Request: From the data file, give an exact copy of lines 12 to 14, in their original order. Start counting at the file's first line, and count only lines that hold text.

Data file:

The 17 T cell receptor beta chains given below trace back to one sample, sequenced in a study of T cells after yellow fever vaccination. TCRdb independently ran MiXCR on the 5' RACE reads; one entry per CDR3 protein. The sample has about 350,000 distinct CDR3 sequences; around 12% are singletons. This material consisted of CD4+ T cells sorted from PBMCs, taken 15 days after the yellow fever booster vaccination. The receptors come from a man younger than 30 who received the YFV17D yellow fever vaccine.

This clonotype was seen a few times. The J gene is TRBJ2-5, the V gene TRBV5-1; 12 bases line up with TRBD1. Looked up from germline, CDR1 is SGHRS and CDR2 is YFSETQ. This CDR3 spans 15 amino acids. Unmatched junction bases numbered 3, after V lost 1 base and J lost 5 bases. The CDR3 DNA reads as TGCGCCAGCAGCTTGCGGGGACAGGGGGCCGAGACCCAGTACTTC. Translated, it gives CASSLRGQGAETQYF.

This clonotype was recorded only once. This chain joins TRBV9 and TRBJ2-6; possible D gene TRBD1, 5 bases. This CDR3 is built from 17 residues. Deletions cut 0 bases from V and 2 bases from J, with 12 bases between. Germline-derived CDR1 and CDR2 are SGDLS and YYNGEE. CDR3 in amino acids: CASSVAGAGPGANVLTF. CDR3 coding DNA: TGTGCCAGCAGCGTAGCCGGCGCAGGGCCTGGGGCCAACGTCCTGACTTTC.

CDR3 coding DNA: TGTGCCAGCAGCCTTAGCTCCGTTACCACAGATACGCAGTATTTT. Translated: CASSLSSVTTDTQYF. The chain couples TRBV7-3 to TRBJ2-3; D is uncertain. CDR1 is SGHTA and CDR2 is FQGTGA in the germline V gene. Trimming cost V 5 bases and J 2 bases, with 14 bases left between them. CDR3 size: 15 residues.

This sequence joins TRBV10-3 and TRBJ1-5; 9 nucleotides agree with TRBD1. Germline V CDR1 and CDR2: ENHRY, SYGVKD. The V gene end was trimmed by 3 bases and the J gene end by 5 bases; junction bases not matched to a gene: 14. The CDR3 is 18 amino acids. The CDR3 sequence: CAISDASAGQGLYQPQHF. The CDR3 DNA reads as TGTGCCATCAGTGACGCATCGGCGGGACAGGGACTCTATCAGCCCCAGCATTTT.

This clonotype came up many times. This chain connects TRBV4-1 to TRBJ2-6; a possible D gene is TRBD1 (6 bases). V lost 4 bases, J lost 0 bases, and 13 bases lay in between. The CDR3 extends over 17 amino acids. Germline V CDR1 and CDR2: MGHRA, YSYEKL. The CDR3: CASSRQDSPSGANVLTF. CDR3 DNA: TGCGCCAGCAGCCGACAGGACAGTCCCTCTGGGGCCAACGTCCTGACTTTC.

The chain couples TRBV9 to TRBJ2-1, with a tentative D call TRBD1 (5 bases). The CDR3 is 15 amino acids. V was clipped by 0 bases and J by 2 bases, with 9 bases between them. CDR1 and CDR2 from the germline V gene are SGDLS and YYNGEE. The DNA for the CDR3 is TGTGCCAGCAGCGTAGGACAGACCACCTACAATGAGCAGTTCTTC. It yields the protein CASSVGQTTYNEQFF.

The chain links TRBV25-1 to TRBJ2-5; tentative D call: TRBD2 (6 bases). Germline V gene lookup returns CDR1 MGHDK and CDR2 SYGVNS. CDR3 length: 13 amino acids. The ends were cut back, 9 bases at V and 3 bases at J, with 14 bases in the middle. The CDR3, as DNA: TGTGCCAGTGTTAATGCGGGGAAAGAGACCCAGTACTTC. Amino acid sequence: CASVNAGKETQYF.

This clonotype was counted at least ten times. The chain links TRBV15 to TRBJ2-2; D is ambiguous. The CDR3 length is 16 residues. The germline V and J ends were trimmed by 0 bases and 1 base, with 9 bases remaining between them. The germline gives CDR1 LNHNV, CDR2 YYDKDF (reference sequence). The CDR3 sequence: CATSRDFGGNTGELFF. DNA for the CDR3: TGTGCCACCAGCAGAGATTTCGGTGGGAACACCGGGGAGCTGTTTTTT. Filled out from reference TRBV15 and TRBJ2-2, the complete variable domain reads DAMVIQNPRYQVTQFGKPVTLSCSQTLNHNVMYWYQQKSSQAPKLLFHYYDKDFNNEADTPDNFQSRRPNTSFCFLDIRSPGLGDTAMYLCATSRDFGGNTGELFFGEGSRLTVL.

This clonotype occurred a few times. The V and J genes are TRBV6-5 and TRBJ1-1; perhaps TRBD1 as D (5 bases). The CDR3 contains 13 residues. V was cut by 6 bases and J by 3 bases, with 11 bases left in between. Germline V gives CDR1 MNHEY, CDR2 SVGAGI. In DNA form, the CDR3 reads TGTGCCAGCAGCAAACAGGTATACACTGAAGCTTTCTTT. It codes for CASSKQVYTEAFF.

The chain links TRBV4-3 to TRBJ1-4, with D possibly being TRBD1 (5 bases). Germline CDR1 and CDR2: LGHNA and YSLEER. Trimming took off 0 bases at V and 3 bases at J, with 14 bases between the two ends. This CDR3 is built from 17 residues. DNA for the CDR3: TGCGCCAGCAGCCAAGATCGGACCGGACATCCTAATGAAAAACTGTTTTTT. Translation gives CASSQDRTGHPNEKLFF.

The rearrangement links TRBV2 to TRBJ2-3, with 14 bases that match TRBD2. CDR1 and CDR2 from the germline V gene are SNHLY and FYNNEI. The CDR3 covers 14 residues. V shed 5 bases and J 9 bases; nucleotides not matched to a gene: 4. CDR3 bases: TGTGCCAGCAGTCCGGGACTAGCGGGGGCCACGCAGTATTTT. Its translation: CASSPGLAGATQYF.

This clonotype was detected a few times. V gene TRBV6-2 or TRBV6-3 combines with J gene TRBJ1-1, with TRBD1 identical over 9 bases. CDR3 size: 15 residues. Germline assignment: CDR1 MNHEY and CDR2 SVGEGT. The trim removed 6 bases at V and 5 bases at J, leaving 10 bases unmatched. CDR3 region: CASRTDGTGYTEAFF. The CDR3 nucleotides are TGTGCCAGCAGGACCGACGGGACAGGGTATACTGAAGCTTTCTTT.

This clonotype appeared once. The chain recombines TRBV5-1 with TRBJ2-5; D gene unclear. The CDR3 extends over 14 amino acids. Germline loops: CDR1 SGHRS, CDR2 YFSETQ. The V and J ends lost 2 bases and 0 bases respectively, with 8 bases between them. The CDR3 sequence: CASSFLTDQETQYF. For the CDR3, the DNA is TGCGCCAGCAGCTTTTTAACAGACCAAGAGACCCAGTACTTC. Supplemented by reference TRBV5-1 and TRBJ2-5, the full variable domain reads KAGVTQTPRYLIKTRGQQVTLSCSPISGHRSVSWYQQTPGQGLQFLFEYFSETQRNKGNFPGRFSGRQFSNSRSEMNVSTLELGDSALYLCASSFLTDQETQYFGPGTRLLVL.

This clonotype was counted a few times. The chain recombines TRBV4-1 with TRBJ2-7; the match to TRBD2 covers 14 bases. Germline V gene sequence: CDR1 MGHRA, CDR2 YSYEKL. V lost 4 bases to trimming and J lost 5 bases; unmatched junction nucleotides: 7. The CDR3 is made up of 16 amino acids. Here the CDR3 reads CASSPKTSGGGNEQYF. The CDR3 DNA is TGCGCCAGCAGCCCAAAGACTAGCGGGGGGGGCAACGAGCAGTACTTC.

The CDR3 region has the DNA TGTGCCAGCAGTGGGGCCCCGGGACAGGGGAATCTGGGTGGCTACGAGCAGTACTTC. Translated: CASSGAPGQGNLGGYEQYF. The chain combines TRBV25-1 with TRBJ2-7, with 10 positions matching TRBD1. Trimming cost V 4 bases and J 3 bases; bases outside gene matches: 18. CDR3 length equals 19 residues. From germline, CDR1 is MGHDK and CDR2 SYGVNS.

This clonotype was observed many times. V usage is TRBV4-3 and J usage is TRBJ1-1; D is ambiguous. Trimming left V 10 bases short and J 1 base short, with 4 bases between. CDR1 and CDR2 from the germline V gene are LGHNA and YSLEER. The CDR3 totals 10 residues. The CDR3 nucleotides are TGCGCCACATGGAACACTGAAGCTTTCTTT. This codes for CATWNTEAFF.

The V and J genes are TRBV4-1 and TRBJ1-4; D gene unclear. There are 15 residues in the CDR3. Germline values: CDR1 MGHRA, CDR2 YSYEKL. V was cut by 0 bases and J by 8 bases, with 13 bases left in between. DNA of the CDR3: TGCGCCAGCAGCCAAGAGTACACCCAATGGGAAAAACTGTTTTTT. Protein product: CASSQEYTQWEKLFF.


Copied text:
The rearrangement links TRBV2 to TRBJ2-3, with 14 bases that match TRBD2. CDR1 and CDR2 from the germline V gene are SNHLY and FYNNEI. The CDR3 covers 14 residues. V shed 5 bases and J 9 bases; nucleotides not matched to a gene: 4. CDR3 bases: TGTGCCAGCAGTCCGGGACTAGCGGGGGCCACGCAGTATTTT. Its translation: CASSPGLAGATQYF.

This clonotype was detected a few times. V gene TRBV6-2 or TRBV6-3 combines with J gene TRBJ1-1, with TRBD1 identical over 9 bases. CDR3 size: 15 residues. Germline assignment: CDR1 MNHEY and CDR2 SVGEGT. The trim removed 6 bases at V and 5 bases at J, leaving 10 bases unmatched. CDR3 region: CASRTDGTGYTEAFF. The CDR3 nucleotides are TGTGCCAGCAGGACCGACGGGACAGGGTATACTGAAGCTTTCTTT.

This clonotype appeared once. The chain recombines TRBV5-1 with TRBJ2-5; D gene unclear. The CDR3 extends over 14 amino acids. Germline loops: CDR1 SGHRS, CDR2 YFSETQ. The V and J ends lost 2 bases and 0 bases respectively, with 8 bases between them. The CDR3 sequence: CASSFLTDQETQYF. For the CDR3, the DNA is TGCGCCAGCAGCTTTTTAACAGACCAAGAGACCCAGTACTTC. Supplemented by reference TRBV5-1 and TRBJ2-5, the full variable domain reads KAGVTQTPRYLIKTRGQQVTLSCSPISGHRSVSWYQQTPGQGLQFLFEYFSETQRNKGNFPGRFSGRQFSNSRSEMNVSTLELGDSALYLCASSFLTDQETQYFGPGTRLLVL.